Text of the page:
Jiminez v. Lee
274 Or. 457, 547 P.2d 126 (1976)

  • Jason had a baby daughter (Betsy). Jason received a $1k savings bond from his mother and a $500 savings bond from a business associate.
    • They testified that the gifts were to be used for Betsy’s education.
  • Jason put the money into a savings account in the name of his three children. Later he used the money to open a stock account with himself named as the custodian.
    • Jason testified that some of the money went to pay for the children’s clothes and to take a family vacation.
  • When Betsy was 31, she sued her father for breach of fiduciary duty.
    • Betsy argued that when Jason had taken custody of the savings bonds, he had formed a trust with himself as the trustee.
      • By not providing for her educational needs, and not keeping track of the money as is required of a trustee, he had breached his duty.
    • Jason argued that no trust had been formed.
  • The Trial Court found for Jason and said that no trust had been formed. Betsy appealed.
    • While the Trial Court found that the gifts were made to provide for educational needs, the donors did not expressly specify that they intended to create a trust.
  • The Oregon Supreme Court reversed and held that a trust had been formed.
    • The Oregon Supreme Court found that an express statement holding Jason to hold the gift in trust is not essential to create a trust relationship.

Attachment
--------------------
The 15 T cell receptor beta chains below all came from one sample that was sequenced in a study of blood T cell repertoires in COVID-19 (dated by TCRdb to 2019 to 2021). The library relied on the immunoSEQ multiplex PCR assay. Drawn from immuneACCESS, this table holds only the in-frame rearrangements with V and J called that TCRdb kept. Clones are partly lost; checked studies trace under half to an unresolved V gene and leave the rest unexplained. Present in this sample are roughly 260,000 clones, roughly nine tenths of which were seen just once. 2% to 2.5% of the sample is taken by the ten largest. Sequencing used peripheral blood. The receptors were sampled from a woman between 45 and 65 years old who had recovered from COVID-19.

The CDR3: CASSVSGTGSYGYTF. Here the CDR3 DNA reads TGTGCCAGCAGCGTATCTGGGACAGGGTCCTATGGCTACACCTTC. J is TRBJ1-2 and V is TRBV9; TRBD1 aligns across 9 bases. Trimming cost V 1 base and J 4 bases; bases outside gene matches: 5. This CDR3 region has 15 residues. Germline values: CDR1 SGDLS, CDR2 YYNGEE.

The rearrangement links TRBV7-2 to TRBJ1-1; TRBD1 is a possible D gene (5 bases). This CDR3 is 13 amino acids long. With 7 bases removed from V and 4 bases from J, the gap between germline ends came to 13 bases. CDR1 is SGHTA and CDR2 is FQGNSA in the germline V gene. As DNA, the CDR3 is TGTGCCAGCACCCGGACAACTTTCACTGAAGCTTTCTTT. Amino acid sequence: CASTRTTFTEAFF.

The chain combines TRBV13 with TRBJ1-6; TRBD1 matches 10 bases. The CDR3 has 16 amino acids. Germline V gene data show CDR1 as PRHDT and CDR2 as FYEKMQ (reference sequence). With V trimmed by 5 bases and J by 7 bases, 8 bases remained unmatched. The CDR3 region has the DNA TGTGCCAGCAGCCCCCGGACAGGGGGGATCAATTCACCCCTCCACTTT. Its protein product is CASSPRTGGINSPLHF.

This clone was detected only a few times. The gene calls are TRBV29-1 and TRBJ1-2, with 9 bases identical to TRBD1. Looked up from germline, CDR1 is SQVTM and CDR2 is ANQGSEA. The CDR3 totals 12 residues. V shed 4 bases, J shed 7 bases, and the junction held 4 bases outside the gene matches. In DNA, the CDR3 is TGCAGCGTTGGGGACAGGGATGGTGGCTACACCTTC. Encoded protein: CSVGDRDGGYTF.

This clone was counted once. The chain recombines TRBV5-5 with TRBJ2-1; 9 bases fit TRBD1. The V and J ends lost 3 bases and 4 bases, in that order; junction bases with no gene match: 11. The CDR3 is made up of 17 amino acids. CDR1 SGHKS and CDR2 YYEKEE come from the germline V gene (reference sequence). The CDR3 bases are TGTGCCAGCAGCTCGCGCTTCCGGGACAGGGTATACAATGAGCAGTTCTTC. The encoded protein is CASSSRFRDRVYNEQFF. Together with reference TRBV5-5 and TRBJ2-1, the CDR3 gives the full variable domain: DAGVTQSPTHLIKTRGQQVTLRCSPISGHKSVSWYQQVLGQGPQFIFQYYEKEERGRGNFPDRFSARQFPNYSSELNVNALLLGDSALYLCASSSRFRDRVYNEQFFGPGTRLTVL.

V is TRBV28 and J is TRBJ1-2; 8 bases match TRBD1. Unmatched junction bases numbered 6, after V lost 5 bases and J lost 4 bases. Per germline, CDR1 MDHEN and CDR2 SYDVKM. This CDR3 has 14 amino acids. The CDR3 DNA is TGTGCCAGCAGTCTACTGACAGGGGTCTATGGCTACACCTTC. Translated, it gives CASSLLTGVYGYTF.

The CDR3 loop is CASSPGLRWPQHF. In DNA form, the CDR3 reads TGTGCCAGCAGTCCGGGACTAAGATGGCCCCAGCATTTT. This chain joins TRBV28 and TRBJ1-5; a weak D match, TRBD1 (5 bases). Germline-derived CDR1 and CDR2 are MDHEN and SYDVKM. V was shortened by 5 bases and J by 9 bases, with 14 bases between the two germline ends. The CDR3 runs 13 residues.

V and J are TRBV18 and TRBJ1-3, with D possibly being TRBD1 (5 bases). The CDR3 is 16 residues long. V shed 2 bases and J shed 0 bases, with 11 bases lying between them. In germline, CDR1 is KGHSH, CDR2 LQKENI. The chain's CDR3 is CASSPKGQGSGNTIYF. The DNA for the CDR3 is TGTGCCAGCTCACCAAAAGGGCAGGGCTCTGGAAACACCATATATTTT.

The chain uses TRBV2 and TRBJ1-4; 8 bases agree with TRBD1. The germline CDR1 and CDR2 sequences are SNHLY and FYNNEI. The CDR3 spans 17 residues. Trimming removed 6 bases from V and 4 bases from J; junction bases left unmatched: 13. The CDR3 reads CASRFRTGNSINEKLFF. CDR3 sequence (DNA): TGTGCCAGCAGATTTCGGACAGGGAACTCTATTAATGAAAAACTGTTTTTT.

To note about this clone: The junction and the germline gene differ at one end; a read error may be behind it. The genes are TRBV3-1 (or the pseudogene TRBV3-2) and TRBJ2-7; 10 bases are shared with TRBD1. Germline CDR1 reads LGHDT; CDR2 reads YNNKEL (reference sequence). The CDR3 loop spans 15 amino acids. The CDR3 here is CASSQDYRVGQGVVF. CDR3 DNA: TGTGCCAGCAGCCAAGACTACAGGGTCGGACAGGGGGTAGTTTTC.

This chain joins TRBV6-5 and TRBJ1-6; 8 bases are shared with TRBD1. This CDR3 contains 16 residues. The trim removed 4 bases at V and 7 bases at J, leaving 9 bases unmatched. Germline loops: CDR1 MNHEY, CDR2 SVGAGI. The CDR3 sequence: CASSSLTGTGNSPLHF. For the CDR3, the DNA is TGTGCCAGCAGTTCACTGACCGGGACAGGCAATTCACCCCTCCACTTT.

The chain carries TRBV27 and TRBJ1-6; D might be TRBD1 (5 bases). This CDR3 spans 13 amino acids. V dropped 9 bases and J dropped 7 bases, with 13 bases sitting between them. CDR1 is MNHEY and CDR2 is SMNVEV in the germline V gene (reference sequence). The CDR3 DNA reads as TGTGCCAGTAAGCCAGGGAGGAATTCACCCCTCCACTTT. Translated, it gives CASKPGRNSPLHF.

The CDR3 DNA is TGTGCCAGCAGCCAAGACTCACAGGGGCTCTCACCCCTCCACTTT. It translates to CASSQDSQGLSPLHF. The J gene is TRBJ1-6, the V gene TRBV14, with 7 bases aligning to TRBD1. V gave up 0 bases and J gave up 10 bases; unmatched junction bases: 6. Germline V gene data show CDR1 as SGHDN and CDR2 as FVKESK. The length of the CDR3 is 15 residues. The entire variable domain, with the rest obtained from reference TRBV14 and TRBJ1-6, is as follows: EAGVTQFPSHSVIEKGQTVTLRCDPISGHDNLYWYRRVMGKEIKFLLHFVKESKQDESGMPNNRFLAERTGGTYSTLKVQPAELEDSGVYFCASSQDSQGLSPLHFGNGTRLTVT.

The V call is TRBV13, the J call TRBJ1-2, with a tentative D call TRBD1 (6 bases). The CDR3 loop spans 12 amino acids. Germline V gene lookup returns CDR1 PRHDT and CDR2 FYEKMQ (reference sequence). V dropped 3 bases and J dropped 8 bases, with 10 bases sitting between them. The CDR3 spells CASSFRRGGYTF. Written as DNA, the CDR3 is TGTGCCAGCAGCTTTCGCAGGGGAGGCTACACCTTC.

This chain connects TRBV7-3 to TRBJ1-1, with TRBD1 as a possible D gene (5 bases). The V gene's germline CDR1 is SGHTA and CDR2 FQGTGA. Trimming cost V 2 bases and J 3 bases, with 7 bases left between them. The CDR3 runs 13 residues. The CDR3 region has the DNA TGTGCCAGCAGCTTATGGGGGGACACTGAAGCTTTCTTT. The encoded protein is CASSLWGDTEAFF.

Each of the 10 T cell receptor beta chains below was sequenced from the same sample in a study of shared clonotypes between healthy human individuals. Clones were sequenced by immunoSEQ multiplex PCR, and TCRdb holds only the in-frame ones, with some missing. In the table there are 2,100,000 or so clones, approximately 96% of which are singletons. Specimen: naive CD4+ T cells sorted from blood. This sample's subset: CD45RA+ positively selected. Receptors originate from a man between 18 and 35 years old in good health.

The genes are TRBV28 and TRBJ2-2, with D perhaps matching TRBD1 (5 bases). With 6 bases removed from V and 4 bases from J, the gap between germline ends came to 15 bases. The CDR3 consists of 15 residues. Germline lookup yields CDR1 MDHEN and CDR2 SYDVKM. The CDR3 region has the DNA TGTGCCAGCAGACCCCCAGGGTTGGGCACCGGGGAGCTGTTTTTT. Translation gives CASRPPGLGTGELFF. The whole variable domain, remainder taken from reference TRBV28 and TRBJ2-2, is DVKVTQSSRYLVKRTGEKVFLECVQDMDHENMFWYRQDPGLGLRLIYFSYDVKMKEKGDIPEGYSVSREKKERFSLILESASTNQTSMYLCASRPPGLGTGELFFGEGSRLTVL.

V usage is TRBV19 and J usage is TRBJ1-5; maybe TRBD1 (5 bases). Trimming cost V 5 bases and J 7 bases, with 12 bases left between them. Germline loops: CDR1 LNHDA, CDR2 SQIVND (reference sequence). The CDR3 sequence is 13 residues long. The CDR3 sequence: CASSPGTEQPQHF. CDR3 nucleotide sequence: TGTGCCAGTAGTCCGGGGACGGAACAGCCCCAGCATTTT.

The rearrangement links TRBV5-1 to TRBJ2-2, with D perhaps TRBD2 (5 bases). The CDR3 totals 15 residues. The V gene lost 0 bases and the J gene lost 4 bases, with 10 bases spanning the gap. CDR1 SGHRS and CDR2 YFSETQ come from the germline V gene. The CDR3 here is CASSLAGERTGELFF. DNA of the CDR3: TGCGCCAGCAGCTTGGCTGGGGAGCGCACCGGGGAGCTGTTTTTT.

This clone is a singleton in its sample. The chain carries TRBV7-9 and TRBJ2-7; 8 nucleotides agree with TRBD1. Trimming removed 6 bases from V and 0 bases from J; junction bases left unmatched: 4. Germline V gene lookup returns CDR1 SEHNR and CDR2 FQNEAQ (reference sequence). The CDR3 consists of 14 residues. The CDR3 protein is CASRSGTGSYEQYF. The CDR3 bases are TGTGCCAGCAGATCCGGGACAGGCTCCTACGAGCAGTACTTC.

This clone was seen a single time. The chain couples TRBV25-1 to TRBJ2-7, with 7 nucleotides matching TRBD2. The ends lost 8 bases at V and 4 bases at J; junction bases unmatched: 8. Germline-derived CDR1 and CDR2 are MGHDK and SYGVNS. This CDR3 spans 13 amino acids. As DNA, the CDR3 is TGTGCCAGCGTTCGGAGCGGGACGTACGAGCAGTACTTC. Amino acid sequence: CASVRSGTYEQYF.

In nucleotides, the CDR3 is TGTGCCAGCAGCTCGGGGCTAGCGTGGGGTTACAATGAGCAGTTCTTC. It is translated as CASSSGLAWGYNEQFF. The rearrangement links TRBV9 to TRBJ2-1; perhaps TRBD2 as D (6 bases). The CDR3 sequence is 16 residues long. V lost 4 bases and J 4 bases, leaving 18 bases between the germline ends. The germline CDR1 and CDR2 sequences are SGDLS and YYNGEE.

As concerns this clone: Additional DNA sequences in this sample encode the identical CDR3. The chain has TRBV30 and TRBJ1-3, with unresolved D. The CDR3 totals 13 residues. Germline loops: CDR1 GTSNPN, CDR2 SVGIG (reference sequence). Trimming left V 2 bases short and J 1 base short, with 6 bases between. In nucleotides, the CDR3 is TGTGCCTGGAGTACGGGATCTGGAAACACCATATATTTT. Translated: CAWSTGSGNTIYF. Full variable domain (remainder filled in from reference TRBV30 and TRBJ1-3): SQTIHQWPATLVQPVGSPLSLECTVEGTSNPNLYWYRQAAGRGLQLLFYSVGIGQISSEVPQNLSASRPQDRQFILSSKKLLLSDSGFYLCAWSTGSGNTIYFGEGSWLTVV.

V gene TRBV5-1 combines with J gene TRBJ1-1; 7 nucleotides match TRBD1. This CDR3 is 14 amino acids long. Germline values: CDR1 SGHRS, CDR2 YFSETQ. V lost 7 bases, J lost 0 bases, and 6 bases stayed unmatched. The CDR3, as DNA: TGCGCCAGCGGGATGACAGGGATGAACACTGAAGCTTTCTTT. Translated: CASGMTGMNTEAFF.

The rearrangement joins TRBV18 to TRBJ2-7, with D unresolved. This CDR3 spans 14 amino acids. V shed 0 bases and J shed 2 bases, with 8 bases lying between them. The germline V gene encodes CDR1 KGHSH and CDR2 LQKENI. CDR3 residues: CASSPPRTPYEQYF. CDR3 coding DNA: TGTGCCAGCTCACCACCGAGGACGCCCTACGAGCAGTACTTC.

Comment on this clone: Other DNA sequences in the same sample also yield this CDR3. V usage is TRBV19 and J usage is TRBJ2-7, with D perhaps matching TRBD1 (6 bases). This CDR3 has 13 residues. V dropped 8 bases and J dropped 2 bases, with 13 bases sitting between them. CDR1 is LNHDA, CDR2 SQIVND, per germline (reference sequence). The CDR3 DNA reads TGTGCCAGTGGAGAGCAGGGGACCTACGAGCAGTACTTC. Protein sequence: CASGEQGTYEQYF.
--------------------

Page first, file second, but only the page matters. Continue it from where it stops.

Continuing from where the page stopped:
• It is enough if the transfer of property is made with the intent to vest the beneficial ownership in a third person.
    • By merging the money with money for his other children, Jason breached his fiduciary duty to administer the trust solely in the interest of the beneficiary.
    • Jason argued that he paid for way more than $1.5k of Betsy’s educational expenses out of his own pocket and therefore what happened to the specific money from the savings bonds didn’t matter. But the Court found that while Jason could reimburse himself with money from the trust, he needed to keep careful bookkeeping records of the trust administration, which he failed to do.
      • This was not a case of Betsy not getting money from Jason, it was just his failure to properly account for what happened to the money.
    • The Court understood that Jason had an obligation as a parent to provide for Betsy, but that he also had an obligation to administer the trust properly. It would be a question of fact as to whether expenditures made by Jason should be considered parental expenses of legitimate trust expenses, but since there were no accounting records to examine the Court must rule against Jason by default.
      • Under the common law, the Court must resolve doubts against a trustee who maintains inadequate accounting system.
  • The basic rule is that when you determine whether or not a trust was intended, you must look at the intent of the settlor. In this case, the grandmother and the business associate intended that the money be put in trust for Betsy, therefore a trust was created.
    • The intent of the settlor. It doesn’t matter what the trustee or the beneficiary thinks, it’s only what the settlor thinks.